Dr. Grollman: I’ve been trying to figure out what the right balance is. I’ve been feeling too “out there.” I don’t censor myself too much; I post a hybrid of personal and professional on Twitter. It’s just me and what I would say (outside of class). Lately, I’ve been becoming unhappy because sometimes it opens me up to hostility as I become more visible. I’m not really ready to deal with that kind of hostility. We simply don’t have professional norms around how (and whether) to use social media, whether it “counts,” and what protections there are for those who use it.
JS: Some of the topics on your blog are pretty personal. How do you feel about self-disclosure as a sociologist?
Dr. Grollman: I think it’s underrated. My opinion is that our goal seems to be being “objective,” which we know doesn’t exist. In general we seem to discourage using the personal as a perspective, as a support for something. Pedagogically, you can’t ask a human to set aside their humanness to make sense of the social world. If we want to have a conversation about how racism shapes health, it’s unfair and nearly impossible to ask me to set aside my own experiences with racism and my health. (Keep in mind that this is not at the expense of existing research and theory.) Since we don’t put these stories out there, they’re not out there. I think there’s power in telling your personal experience, otherwise we just leave it invisible and pretend that it doesn’t happen. Blogging and Twitter are spaces where I can actually write about my personal experiences. It opens up these new spaces to have these conversations that are for public consumption. My intent is to provoke conversations about these sensitive issues. For example, writing publicly about my struggles with anxiety in graduate school, or experiencing racist hostility from other academics hopefully contributes to a chorus of voices that highlight how pervasive these problems really are.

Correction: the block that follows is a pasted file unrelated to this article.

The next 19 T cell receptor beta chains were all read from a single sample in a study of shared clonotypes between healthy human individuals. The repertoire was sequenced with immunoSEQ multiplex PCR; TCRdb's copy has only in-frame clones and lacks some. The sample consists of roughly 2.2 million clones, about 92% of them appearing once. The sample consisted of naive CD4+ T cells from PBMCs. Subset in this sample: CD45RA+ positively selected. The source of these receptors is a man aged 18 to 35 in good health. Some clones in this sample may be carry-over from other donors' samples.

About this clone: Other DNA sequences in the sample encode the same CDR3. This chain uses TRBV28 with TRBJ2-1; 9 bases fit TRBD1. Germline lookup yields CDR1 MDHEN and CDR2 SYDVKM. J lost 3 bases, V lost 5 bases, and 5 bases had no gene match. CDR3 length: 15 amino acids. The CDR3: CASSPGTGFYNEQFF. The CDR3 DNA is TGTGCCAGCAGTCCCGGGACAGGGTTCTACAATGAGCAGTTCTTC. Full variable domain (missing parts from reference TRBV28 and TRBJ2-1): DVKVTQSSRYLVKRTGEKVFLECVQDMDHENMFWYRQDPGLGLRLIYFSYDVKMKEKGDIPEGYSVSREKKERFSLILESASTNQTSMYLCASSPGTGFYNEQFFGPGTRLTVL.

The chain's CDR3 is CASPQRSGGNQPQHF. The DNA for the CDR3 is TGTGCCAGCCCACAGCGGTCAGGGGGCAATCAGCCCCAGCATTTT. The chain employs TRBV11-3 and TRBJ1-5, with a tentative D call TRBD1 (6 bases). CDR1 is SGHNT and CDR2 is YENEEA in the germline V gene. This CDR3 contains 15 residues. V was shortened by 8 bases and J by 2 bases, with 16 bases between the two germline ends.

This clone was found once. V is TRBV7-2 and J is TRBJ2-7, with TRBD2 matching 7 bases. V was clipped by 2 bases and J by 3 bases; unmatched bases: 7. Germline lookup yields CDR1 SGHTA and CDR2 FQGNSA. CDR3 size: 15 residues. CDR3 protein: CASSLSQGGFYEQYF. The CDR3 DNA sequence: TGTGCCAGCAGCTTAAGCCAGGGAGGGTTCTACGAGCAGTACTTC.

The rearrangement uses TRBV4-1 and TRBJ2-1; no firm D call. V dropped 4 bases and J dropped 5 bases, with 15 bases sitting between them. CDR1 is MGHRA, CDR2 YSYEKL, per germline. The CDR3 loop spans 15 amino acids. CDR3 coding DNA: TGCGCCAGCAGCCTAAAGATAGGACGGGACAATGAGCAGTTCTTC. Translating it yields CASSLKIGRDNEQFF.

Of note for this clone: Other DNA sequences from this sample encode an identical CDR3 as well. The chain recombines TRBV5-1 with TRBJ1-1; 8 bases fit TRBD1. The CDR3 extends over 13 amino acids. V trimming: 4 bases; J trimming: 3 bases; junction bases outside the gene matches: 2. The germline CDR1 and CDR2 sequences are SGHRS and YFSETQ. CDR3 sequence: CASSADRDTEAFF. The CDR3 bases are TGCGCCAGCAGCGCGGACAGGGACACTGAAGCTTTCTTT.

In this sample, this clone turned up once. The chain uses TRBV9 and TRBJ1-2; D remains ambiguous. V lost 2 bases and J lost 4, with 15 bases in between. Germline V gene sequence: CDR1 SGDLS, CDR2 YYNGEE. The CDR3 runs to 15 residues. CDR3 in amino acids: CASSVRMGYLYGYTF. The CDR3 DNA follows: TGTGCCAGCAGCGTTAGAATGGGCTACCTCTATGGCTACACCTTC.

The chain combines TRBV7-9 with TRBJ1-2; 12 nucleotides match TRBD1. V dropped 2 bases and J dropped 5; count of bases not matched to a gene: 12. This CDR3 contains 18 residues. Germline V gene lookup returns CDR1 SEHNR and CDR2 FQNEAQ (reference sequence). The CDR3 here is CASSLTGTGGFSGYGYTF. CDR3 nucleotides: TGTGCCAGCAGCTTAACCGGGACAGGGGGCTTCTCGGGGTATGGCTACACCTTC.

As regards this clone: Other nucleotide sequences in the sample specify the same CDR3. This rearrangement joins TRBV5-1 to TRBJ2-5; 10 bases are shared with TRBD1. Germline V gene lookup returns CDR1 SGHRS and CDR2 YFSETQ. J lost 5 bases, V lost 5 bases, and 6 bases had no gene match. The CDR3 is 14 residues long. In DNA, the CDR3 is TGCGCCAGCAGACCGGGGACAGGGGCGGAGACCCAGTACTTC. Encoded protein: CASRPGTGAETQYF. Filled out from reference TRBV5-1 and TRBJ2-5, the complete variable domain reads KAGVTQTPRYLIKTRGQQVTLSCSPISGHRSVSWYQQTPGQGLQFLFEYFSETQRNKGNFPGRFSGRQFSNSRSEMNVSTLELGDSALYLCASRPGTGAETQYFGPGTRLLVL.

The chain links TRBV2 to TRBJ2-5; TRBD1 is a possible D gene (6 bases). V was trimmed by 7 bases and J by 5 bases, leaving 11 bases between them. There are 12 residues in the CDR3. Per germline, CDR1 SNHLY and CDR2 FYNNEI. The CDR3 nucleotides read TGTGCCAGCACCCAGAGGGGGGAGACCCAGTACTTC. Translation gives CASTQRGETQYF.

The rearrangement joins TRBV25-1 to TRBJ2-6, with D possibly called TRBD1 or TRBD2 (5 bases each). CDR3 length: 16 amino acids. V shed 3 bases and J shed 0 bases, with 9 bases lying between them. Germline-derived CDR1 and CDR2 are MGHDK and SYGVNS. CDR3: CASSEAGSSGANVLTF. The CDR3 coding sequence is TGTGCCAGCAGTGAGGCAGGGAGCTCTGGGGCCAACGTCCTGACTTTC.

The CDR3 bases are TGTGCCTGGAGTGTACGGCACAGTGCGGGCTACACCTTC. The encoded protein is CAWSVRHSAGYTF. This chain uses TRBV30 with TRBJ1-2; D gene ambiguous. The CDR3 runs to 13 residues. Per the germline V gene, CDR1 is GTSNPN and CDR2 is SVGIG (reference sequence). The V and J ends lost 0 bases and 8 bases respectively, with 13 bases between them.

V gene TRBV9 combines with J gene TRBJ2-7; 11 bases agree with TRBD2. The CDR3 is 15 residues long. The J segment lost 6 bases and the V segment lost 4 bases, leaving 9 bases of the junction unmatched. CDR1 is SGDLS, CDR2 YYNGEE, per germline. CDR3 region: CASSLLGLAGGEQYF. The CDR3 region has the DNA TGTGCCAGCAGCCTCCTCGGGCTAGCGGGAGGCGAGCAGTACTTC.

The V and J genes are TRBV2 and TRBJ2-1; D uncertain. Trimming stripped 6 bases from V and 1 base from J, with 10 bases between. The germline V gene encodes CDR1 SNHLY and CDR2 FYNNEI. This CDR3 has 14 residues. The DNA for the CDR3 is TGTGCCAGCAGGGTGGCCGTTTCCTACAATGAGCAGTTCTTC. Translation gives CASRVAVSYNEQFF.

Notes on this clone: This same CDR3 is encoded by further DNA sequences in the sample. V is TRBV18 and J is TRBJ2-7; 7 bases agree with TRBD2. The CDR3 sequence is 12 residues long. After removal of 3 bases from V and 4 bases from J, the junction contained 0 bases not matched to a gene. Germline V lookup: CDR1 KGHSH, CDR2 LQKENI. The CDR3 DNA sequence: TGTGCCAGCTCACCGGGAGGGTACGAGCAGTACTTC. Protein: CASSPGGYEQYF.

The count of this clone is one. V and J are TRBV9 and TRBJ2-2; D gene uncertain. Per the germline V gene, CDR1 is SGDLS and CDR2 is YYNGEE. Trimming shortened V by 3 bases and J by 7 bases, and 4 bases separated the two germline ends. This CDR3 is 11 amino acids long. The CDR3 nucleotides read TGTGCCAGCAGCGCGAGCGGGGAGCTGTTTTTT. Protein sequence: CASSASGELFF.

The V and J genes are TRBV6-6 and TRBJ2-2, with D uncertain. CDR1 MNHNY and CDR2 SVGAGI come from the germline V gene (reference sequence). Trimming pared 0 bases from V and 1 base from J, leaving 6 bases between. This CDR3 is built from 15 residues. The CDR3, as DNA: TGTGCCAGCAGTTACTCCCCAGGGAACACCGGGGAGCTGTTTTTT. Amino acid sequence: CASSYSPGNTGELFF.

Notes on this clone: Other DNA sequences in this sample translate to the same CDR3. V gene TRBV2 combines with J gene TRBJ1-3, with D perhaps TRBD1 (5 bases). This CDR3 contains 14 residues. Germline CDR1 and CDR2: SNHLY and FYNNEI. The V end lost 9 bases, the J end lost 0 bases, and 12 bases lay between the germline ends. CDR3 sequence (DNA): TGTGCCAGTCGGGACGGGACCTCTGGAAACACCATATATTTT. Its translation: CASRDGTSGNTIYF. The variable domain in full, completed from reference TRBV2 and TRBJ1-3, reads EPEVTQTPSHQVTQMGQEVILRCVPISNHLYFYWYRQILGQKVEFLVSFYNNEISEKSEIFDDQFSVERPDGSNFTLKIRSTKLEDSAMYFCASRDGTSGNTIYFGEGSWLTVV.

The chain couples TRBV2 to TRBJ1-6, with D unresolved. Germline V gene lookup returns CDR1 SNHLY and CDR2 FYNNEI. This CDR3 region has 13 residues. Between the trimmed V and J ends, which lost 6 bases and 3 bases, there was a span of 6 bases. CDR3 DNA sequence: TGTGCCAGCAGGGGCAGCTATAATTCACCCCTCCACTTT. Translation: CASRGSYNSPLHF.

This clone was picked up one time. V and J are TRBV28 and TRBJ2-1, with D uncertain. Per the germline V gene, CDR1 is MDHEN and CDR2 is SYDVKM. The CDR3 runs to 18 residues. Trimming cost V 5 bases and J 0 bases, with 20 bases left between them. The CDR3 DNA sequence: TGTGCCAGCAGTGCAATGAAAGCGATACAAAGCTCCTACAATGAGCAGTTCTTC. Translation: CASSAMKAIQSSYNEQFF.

JS: What advice do you have for graduate students or junior faculty with regards to social media?
Dr. Grollman: I have two bits of advice. The first is to think about the benefits and consequences of using social media. The benefits of it are being open and accessible, inspiring people, or speaking in ways that you can’t in journals or in the classroom. The consequences may be that since it is public, what we do outside of the classroom and in publications may trickle into our colleagues’ evaluations of our work. You have to be comfortable with what you put out there. There are some people who have been harassed, particularly women who blog or are on Twitter, when people don’t agree with what they’re saying. The second piece of advice is to take time to reflect on why you’re using social media. Because we haven’t crystalized its professional value, you have to be intentional and self-directed in deciding why you’re using it and what you want to come from it.